With the control system of the present invention, it is possible to redetermine the appropriate duration of the heater pulse after every cycle of ejection of ink from the ejectors, that is, substantially continuously. In a practical situation, the actuation of the heating element in the ejectors, or even neighboring ejectors, may cause the printhead in general, and the ink within the individual channels, to heat up to such an extent that a new duration will be required in the very next cycle. The system of the present invention is versatile enough to respond quickly to such temperature changes. The system may be adapted to sense the temperature of the ink following every cycle of emitting ink, or following some predetermined number of cycles, which may be desirable to accommodate, for example, the time-lag of any temperature-sensitive device, or at convenient breaks in the operation of the printhead, as when the printhead changes direction between printing swaths across a page.
FIG. 4 shows a system diagram which compensates for a voltage drop of pulse signals applied to heater elements 26 by compensating for the number of heater elements 26 to be fired, the position on the printhead of the heater elements 26 to be fired as well as the temperature of the printhead at any time. Thermistor 60, which can be located on the printhead, measures the temperature of the printhead. The measured temperature is fed to analog-to-digital converter 58, which converts the measured temperature into digital data. The output of the analog-to-digital converter is fed to ROM1 46. Thus, ROM1 46 selects an address based on data indicative of the number of heater elements 26 to be fired, the position on the printhead of the heater elements 26 to be fired and the measured temperature of the printhead at any given time. The rest of the circuitry shown in FIG. 4 functions identically with that shown in FIG. 3, and will not be further explained herein. With the use of the analog-to-digital converter 58 and thermistor 60, the pulse width is thus further selected based on the measured temperature of the printhead. The system of the present invention will select a shorter pulse width as the temperature of the printhead rises, because not as much energy will be necessary to produce an ink drop of constant size.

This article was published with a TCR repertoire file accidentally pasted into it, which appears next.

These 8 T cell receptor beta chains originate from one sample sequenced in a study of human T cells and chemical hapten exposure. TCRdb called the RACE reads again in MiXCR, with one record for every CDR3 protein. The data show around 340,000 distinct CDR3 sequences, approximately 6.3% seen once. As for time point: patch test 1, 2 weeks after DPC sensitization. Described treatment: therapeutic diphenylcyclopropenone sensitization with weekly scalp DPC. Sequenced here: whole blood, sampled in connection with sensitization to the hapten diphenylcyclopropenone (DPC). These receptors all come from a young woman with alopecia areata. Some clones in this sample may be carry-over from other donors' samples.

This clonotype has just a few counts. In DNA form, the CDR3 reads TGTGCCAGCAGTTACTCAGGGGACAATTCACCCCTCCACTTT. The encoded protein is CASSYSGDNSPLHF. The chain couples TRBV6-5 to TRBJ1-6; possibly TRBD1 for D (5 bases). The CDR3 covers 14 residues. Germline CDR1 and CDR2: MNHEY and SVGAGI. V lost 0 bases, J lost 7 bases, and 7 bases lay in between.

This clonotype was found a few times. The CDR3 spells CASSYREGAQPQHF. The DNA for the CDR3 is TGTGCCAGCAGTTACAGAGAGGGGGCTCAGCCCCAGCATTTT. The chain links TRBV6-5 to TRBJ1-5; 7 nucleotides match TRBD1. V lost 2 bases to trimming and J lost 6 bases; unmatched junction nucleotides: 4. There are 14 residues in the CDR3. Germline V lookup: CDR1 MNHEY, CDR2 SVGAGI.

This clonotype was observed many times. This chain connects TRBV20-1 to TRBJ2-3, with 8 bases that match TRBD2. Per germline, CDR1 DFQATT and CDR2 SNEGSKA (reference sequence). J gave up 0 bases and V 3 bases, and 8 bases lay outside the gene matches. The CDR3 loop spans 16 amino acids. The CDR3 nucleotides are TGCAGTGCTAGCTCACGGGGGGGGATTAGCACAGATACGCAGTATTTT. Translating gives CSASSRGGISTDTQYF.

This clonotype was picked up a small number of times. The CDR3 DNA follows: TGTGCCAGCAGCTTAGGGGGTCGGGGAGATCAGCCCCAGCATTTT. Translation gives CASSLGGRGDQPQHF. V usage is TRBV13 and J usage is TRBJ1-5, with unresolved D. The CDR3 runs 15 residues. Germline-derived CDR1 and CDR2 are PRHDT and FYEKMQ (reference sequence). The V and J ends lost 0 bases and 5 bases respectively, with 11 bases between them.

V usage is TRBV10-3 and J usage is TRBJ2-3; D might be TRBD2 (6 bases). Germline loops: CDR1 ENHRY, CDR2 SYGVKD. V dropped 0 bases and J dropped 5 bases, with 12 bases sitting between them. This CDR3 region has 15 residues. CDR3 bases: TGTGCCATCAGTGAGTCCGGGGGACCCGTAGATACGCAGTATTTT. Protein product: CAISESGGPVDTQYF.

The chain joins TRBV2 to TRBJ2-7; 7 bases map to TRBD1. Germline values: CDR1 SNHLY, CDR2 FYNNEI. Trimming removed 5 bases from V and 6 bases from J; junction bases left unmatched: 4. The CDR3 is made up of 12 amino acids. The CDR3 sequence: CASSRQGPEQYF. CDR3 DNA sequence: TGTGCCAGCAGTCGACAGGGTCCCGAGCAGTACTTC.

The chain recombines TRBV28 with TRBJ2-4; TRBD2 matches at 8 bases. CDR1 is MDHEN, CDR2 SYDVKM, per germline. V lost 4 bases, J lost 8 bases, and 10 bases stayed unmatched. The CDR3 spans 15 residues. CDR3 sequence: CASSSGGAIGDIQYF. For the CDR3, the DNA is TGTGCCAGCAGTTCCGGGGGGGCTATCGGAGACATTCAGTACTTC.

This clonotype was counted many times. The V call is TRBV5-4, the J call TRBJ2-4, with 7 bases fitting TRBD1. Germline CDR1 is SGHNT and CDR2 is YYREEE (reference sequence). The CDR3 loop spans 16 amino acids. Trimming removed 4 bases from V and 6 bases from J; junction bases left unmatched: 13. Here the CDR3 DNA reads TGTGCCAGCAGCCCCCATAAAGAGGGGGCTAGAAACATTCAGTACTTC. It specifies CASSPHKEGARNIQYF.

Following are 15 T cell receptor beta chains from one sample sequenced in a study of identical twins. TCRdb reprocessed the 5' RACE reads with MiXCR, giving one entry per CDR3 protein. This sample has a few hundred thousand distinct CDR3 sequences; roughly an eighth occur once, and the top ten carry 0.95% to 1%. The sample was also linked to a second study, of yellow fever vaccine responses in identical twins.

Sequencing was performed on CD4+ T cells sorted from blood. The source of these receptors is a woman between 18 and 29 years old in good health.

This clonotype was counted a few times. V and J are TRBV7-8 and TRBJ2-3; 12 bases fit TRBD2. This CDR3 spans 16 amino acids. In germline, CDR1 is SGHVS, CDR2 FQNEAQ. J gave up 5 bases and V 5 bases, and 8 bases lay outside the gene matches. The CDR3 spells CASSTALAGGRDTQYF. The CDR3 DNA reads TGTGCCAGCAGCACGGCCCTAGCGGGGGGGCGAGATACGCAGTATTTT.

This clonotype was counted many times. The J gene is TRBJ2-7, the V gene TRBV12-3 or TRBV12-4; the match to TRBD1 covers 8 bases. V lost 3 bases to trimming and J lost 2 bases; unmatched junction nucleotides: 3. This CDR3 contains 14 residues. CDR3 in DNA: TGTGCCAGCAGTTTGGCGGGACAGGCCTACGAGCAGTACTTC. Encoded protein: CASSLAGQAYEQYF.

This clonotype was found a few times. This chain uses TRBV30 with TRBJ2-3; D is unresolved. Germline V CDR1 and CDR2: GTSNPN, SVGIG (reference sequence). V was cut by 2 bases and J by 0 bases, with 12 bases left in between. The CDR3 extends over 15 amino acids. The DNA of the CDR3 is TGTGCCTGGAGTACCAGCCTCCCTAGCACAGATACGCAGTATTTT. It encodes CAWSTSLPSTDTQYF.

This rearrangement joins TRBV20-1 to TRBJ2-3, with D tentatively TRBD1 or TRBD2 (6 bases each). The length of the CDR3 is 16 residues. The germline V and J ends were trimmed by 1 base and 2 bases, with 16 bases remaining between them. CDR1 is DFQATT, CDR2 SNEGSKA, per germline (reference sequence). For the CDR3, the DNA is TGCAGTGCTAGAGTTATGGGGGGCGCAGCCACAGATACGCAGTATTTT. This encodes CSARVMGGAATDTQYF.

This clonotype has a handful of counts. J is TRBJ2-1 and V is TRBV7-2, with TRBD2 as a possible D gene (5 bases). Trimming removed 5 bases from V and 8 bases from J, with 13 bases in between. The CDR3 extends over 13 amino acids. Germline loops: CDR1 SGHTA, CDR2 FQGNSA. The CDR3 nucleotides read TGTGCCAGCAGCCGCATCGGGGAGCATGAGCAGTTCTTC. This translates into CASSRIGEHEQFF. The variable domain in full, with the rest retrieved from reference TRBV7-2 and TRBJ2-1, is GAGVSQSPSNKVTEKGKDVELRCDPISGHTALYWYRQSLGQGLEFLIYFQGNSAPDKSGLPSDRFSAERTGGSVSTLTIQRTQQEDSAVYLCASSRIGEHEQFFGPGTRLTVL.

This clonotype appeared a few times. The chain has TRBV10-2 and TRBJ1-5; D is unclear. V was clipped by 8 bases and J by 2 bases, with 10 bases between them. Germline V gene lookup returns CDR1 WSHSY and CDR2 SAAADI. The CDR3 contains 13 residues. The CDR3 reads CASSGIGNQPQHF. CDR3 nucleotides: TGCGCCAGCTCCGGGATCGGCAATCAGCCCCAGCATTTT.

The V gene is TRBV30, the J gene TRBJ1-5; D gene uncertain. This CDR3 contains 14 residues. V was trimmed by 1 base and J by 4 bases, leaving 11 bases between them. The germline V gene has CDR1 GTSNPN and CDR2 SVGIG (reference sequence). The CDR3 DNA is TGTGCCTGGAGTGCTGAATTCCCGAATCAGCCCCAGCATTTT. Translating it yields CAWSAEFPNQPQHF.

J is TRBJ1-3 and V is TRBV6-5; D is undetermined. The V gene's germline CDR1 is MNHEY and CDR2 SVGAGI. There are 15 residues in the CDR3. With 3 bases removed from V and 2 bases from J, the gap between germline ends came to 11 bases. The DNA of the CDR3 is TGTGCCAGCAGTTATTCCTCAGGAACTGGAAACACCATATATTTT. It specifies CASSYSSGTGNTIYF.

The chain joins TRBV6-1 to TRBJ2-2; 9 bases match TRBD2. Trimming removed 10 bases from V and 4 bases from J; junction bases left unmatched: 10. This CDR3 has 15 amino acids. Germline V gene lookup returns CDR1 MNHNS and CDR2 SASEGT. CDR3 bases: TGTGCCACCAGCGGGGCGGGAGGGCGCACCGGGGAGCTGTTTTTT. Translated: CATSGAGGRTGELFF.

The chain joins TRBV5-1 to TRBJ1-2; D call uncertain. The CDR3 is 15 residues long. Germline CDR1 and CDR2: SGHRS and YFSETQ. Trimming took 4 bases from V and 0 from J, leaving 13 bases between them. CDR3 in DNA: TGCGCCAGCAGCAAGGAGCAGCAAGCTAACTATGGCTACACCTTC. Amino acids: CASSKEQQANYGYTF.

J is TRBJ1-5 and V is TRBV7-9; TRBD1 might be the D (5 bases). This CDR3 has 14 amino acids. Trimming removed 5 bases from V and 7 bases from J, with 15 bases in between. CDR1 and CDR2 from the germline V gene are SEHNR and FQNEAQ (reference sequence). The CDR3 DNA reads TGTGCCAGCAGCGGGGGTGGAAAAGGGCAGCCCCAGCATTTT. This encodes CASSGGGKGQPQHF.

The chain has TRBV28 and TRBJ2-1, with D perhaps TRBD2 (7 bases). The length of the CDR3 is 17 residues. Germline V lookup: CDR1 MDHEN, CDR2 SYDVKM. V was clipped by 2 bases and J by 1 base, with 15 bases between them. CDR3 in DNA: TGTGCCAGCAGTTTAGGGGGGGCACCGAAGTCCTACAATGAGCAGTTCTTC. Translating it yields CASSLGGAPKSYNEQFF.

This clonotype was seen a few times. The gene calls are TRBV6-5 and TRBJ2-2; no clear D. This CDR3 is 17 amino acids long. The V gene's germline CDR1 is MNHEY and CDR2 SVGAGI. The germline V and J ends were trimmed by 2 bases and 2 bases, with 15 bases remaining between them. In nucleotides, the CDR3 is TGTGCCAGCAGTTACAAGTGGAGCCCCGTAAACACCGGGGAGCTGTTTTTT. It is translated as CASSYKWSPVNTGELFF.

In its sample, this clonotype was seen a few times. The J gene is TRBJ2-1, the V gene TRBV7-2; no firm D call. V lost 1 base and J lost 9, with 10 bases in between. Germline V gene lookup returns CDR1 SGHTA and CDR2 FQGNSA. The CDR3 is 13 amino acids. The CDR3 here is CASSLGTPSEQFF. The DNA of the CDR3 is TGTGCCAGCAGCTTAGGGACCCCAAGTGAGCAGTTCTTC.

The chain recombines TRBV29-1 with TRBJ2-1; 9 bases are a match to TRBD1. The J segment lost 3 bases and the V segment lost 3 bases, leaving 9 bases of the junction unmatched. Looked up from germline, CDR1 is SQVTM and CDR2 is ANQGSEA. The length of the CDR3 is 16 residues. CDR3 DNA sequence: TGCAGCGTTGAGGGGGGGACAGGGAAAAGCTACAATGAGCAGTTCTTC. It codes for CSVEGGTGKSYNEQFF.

The invention has been described with reference to preferred embodiments thereof, which are intended to be illustrative and not limiting. Many modifications and variations will be apparent from the foregoing description of the invention, and all such modifications are intended to be within the scope of the present invention. Accordingly, variations of the invention can be made without departing from the spirit and scope of the present invention, as defined in the following claims.
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|U.S. Classification||347/13, 347/14, 347/189, 347/194|
|Cooperative Classification||B41J2/04568, B41J2/04573, B41J2/0458, B41J2/04588|
|European Classification||B41J2/045D50, B41J2/045D62, B41J2/045D57, B41J2/045D53|
|Mar 11, 1994||AS||Assignment|
Owner name: XEROX CORPORATION, CONNECTICUT
Free format text: ASSIGNMENT OF ASSIGNORS INTEREST;ASSIGNORS:STEPHANY, JOSEPH F.;BECERRA, JUAN J.;COURTNEY, THOMAS P.;AND OTHERS;REEL/FRAME:006905/0366
Effective date: 19940308
|Jul 14, 1999||FPAY||Fee payment|
Year of fee payment: 4
|Jun 28, 2002||AS||Assignment|
Owner name: BANK ONE, NA, AS ADMINISTRATIVE AGENT, ILLINOIS
Free format text: SECURITY INTEREST;ASSIGNOR:XEROX CORPORATION;REEL/FRAME:013153/0001
Effective date: 20020621
|Jul 17, 2003||FPAY||Fee payment|
Year of fee payment: 8
|Oct 31, 2003||AS||Assignment|
Owner name: JPMORGAN CHASE BANK, AS COLLATERAL AGENT, TEXAS
Free format text: SECURITY AGREEMENT;ASSIGNOR:XEROX CORPORATION;REEL/FRAME:015134/0476
Effective date: 20030625
Owner name: JPMORGAN CHASE BANK, AS COLLATERAL AGENT,TEXAS
Free format text: SECURITY AGREEMENT;ASSIGNOR:XEROX CORPORATION;REEL/FRAME:015134/0476
Effective date: 20030625
|Jul 24, 2007||FPAY||Fee payment|
Year of fee payment: 12